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Bruins notebook

Welcome surge on power play

Unit turns switch with pair of goals

By Fluto Shinzawa
Globe Staff / May 7, 2011

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The Bruins’ power play had become a punch line, going the entire opening round and two games into the second without scoring.

Now, with two power-play goals in the last two games, the man-advantage is relatively unstoppable.

In Game 3, Zdeno Chara busted the team’s 0-for-30 slump with a five-on-three goal over Sergei Bobrovsky. With Mike Richards and Braydon Coburn in the box, Chara took advantage of the space he saw and ripped a triple-digit bomb into the Philadelphia net.

Last night, the Bruins scored once on their five chances. At 12:02 of the first period, with Daniel Carcillo serving a cross-checking penalty on Gregory Campbell, Milan Lucic snapped a close-distance shot past Bobrovsky for the game’s first goal. It was one of five power-play shots the Bruins put on goal.

“Pretty good overall,’’ coach Claude Julien said of the power play. “In the second period, we had one where we didn’t do a very good job with our entries. Consequently, we didn’t get much of a power play out of it. But when we got control in the offensive zone, I thought we’ve been doing a better job of moving the puck and creating scoring chances. Hopefully that’s something that keeps getting better. Because we all know we’re going to need it.’’

The puck movement on Lucic’s goal was especially crisp. Tomas Kaberle started the play at the point, going down the wall to David Krejci. The playmaker wasted little time pulling away from the boards, attacking the penalty-killing box, then dishing to his left to Nathan Horton. As Krejci’s pass went to Horton, Lucic made himself available in front of the net. Snap, came Horton’s pass. Boom, went Lucic’s shot.

“It was our first five-on-four goal of the playoffs here,’’ said Lucic. “So it’s nice that the power play was able to score a goal for us. It was a great feeling once I scored the goal just to get the monkey off the back and get that lead. I think that’s why we’ve been so good these last nine games after losing the two to Montreal. We always had a good start. We were able to establish that lead again.’’

A quick bounce back In the second period, Brad Marchand committed a rookie mistake: a giveaway inside the offensive blue line.

During four-on-four play (Lucic and Scott Hartnell had gone off with charging and roughing minors), Marchand turned in the offensive zone with the puck, then fired a pass that Richards picked off. With only Dennis Seidenberg back, Richards easily got the puck past the defenseman with a pass to Kris Versteeg. The ex-Bruin buried his breakaway, tucking a backhander over Tim Thomas at 13:22 to tie the game at 1-1.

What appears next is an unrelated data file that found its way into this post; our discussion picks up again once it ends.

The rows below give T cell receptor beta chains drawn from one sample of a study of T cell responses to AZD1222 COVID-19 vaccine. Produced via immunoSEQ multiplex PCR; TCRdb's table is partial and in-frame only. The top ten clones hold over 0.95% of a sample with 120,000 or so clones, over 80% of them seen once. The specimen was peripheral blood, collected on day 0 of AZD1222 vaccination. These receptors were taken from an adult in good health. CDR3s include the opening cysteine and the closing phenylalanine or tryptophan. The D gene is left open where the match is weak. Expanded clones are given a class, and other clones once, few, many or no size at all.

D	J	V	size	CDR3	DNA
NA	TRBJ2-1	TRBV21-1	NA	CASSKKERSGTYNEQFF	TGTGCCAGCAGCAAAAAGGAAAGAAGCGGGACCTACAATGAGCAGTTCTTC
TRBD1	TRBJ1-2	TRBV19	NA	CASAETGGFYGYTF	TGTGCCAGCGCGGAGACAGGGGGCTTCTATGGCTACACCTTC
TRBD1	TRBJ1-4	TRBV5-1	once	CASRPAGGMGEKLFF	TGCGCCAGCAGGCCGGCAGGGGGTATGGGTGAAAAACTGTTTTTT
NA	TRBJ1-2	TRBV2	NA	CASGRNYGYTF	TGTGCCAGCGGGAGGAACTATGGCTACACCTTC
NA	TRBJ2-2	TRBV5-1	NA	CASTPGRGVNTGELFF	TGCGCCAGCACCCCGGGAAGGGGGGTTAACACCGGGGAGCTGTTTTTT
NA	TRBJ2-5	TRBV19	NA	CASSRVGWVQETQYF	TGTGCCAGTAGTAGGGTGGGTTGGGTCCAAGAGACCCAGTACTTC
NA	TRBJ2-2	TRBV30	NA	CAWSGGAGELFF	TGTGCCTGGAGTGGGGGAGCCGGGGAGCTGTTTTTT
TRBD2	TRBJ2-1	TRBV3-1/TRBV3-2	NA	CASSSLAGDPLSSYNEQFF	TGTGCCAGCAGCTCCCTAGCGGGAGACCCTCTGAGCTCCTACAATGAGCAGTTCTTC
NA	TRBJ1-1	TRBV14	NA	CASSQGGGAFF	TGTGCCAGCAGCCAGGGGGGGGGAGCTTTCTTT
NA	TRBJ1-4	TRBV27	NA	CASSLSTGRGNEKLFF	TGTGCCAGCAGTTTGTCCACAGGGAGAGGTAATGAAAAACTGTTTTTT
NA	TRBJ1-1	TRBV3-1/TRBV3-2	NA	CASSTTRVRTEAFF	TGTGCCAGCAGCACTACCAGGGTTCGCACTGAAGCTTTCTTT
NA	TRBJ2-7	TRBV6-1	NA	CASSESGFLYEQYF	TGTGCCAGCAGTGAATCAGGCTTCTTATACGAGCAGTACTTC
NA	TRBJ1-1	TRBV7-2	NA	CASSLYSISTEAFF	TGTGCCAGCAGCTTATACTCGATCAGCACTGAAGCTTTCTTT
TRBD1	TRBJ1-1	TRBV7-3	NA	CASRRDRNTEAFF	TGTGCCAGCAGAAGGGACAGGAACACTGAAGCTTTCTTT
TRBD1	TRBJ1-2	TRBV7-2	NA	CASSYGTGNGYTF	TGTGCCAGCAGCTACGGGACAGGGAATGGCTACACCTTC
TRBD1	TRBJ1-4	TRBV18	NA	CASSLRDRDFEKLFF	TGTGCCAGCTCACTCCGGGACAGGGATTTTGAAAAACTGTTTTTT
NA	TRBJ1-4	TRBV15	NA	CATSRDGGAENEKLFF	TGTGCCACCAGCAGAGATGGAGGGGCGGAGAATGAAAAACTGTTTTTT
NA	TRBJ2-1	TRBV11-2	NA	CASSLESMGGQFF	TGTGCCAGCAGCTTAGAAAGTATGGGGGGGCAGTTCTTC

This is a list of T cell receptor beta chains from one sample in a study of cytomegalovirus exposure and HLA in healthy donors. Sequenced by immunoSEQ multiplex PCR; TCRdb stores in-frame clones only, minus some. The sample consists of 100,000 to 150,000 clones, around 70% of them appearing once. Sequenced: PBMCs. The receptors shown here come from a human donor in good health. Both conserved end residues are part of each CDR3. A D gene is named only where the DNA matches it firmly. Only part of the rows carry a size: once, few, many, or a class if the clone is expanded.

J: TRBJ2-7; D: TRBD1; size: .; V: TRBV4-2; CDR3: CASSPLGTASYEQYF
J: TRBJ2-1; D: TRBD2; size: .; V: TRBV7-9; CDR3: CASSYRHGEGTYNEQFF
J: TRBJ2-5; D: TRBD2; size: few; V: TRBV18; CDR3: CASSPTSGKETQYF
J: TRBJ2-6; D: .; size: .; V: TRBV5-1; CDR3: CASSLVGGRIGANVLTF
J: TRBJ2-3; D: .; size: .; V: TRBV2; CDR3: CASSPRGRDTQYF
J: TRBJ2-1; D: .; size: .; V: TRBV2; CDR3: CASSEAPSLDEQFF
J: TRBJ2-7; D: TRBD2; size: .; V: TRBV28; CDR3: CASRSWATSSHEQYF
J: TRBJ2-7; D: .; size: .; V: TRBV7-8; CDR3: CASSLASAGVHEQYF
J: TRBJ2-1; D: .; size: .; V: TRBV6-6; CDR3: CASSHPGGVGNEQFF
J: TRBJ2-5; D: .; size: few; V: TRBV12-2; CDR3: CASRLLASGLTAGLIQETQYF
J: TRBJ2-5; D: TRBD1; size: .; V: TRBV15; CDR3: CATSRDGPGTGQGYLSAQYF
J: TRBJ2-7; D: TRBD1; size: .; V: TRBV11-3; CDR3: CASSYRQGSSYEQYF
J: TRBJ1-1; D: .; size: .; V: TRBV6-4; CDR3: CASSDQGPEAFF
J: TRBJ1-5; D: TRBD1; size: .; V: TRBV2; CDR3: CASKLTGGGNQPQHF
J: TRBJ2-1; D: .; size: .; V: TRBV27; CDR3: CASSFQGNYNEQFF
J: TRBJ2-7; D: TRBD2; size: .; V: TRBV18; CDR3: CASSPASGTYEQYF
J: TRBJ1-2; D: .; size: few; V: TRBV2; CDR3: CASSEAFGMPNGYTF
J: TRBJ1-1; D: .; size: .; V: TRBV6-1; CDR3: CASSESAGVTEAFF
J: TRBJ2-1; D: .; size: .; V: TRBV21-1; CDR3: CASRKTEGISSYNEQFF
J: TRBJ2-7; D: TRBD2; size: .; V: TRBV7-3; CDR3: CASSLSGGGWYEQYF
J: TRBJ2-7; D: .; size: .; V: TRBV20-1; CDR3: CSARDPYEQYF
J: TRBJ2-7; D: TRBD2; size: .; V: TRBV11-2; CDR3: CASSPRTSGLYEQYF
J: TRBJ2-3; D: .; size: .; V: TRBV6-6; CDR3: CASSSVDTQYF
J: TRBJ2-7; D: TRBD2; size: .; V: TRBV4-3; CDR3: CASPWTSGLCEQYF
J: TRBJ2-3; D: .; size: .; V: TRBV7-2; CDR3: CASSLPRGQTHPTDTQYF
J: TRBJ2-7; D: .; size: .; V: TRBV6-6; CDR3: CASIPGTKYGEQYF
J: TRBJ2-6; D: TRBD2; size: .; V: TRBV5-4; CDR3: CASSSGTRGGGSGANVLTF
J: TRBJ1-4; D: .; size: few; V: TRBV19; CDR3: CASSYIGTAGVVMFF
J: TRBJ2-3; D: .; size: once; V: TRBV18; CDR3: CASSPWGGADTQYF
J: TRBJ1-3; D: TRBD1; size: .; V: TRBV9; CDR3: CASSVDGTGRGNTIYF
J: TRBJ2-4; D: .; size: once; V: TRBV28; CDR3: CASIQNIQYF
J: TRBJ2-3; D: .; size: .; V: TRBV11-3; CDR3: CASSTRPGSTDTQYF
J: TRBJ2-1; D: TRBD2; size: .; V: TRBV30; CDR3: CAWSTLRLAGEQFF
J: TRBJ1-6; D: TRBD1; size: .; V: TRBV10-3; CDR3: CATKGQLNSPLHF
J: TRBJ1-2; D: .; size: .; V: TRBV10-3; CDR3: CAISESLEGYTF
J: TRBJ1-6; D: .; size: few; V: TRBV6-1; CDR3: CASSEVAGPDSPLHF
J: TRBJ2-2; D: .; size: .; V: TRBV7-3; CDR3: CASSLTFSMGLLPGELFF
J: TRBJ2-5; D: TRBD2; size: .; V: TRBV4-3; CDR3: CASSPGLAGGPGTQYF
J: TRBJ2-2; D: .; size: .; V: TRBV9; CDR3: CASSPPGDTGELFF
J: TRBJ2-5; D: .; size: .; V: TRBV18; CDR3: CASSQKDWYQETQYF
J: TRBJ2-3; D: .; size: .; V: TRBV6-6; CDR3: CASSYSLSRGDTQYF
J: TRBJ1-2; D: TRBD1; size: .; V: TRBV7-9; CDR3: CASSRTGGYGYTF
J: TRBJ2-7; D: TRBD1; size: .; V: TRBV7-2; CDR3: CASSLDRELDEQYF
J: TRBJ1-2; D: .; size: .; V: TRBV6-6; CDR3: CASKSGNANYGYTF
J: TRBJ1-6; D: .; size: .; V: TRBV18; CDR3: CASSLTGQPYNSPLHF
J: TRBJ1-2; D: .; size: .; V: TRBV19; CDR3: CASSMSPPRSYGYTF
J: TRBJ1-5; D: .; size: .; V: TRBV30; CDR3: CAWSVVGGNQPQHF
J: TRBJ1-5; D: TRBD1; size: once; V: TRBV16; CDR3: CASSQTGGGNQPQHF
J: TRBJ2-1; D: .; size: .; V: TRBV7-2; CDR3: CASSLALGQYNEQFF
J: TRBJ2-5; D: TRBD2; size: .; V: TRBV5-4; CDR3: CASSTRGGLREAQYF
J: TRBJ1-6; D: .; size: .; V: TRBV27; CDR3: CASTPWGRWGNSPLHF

“I was very frustrated,’’ Marchand said of the turnover. “I had to bounce back and not worry about it. There was another period to play in. We needed to get the lead, get back in it, and get the win. If I let that bother me, then it could have ruined the whole game for us. I just wanted to let it go.’’

Marchand practiced release and reload, the strategy the coaching staff preaches for players to shrug off mistakes and do better on following shifts.

In the third, Marchand scored the first of two empty-netters. Andrej Meszaros blocked Marchand’s initial shot, but he never gave up. Marchand followed the shot, tracked down the rebound, and found the back of the net at 18:04. It was Marchand’s fifth goal of the playoffs.

Waiting list for tickets The Bruins announced yesterday that loge and balcony season tickets (12,000 seats) for the 2011-12 season are sold out. The team has created a waiting list, which fans can join for $100 (nonrefundable) per seat. As of yesterday afternoon, 111 accounts — approximately 250 seats — were on the list.

“I think it’s great,’’ Amy Latimer, senior vice president of sales and marketing, said of the list. “I think it shows the demand for our season tickets. It gives people an opportunity so they’re not wondering what’s going on in the future on how they get season tickets.’’

McQuaid improving Adam McQuaid missed his second straight game because of a sprained neck. According to Julien, McQuaid skated yesterday morning at Ristuccia Arena . . . Before the game, Andrew Ference noted the second round had fewer peaks and valleys than the first round against Montreal. “The first series was more emotional. This series is almost business-like,’’ Ference said. “Guys have been very focused on getting the job done.’’ . . . Tickets for the first three home games of the Eastern Conference finals against Tampa Bay will go on sale today at 4 p.m. . . . As usual, the Flyers concluded another season with goaltending questions. Last night, Bobrovsky was steadier than Brian Boucher had been in the three previous games. “We didn’t lose the game because of our goalie,’’ said general manager Paul Holmgren. “We lost the game because their team outplayed our team.’’

Fluto Shinzawa can be reached at fshinzawa@globe.com. Follow him on Twitter @GlobeFluto

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